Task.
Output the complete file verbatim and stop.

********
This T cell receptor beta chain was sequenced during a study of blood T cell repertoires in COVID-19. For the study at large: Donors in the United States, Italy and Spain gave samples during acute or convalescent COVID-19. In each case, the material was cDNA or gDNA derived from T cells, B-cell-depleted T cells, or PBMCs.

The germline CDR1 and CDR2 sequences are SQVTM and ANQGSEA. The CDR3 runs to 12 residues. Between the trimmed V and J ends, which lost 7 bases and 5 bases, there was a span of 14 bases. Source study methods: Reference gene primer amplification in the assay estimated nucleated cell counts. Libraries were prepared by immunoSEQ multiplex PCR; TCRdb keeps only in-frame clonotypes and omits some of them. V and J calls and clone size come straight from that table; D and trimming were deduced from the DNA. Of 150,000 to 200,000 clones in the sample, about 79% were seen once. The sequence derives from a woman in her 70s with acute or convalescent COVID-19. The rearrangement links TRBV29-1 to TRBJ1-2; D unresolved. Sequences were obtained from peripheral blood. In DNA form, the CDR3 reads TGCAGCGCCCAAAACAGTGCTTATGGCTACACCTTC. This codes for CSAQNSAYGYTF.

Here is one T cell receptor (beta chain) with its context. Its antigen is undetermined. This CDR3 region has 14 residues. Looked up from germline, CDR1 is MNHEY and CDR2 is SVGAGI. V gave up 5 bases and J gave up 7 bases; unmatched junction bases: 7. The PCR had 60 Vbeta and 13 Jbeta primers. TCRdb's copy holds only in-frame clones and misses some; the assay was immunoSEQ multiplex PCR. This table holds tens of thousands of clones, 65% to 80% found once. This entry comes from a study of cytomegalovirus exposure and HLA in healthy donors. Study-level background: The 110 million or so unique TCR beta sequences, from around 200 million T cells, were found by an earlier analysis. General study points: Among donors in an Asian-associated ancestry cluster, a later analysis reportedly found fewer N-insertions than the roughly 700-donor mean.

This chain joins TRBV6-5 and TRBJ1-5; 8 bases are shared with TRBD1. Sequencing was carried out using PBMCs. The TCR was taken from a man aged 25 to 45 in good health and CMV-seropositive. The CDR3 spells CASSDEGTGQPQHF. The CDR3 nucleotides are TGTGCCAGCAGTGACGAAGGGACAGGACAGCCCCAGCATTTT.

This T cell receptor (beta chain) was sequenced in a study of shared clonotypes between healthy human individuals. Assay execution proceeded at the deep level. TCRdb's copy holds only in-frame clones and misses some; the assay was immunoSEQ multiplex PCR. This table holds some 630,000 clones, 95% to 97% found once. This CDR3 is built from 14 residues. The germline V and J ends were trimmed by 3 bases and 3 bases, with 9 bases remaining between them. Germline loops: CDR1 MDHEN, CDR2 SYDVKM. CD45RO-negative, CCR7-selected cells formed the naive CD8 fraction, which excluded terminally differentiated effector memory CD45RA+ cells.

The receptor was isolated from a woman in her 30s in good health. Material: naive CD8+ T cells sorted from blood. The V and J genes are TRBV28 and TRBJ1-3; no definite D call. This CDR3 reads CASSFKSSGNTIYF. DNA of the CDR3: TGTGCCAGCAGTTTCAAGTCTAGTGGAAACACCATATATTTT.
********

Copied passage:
This T cell receptor beta chain was sequenced during a study of blood T cell repertoires in COVID-19. For the study at large: Donors in the United States, Italy and Spain gave samples during acute or convalescent COVID-19. In each case, the material was cDNA or gDNA derived from T cells, B-cell-depleted T cells, or PBMCs.

The germline CDR1 and CDR2 sequences are SQVTM and ANQGSEA. The CDR3 runs to 12 residues. Between the trimmed V and J ends, which lost 7 bases and 5 bases, there was a span of 14 bases. Source study methods: Reference gene primer amplification in the assay estimated nucleated cell counts. Libraries were prepared by immunoSEQ multiplex PCR; TCRdb keeps only in-frame clonotypes and omits some of them. V and J calls and clone size come straight from that table; D and trimming were deduced from the DNA. Of 150,000 to 200,000 clones in the sample, about 79% were seen once. The sequence derives from a woman in her 70s with acute or convalescent COVID-19. The rearrangement links TRBV29-1 to TRBJ1-2; D unresolved. Sequences were obtained from peripheral blood. In DNA form, the CDR3 reads TGCAGCGCCCAAAACAGTGCTTATGGCTACACCTTC. This codes for CSAQNSAYGYTF.

Here is one T cell receptor (beta chain) with its context. Its antigen is undetermined. This CDR3 region has 14 residues. Looked up from germline, CDR1 is MNHEY and CDR2 is SVGAGI. V gave up 5 bases and J gave up 7 bases; unmatched junction bases: 7. The PCR had 60 Vbeta and 13 Jbeta primers. TCRdb's copy holds only in-frame clones and misses some; the assay was immunoSEQ multiplex PCR. This table holds tens of thousands of clones, 65% to 80% found once. This entry comes from a study of cytomegalovirus exposure and HLA in healthy donors. Study-level background: The 110 million or so unique TCR beta sequences, from around 200 million T cells, were found by an earlier analysis. General study points: Among donors in an Asian-associated ancestry cluster, a later analysis reportedly found fewer N-insertions than the roughly 700-donor mean.

This chain joins TRBV6-5 and TRBJ1-5; 8 bases are shared with TRBD1. Sequencing was carried out using PBMCs. The TCR was taken from a man aged 25 to 45 in good health and CMV-seropositive. The CDR3 spells CASSDEGTGQPQHF. The CDR3 nucleotides are TGTGCCAGCAGTGACGAAGGGACAGGACAGCCCCAGCATTTT.

This T cell receptor (beta chain) was sequenced in a study of shared clonotypes between healthy human individuals. Assay execution proceeded at the deep level. TCRdb's copy holds only in-frame clones and misses some; the assay was immunoSEQ multiplex PCR. This table holds some 630,000 clones, 95% to 97% found once. This CDR3 is built from 14 residues. The germline V and J ends were trimmed by 3 bases and 3 bases, with 9 bases remaining between them. Germline loops: CDR1 MDHEN, CDR2 SYDVKM. CD45RO-negative, CCR7-selected cells formed the naive CD8 fraction, which excluded terminally differentiated effector memory CD45RA+ cells.

The receptor was isolated from a woman in her 30s in good health. Material: naive CD8+ T cells sorted from blood. The V and J genes are TRBV28 and TRBJ1-3; no definite D call. This CDR3 reads CASSFKSSGNTIYF. DNA of the CDR3: TGTGCCAGCAGTTTCAAGTCTAGTGGAAACACCATATATTTT.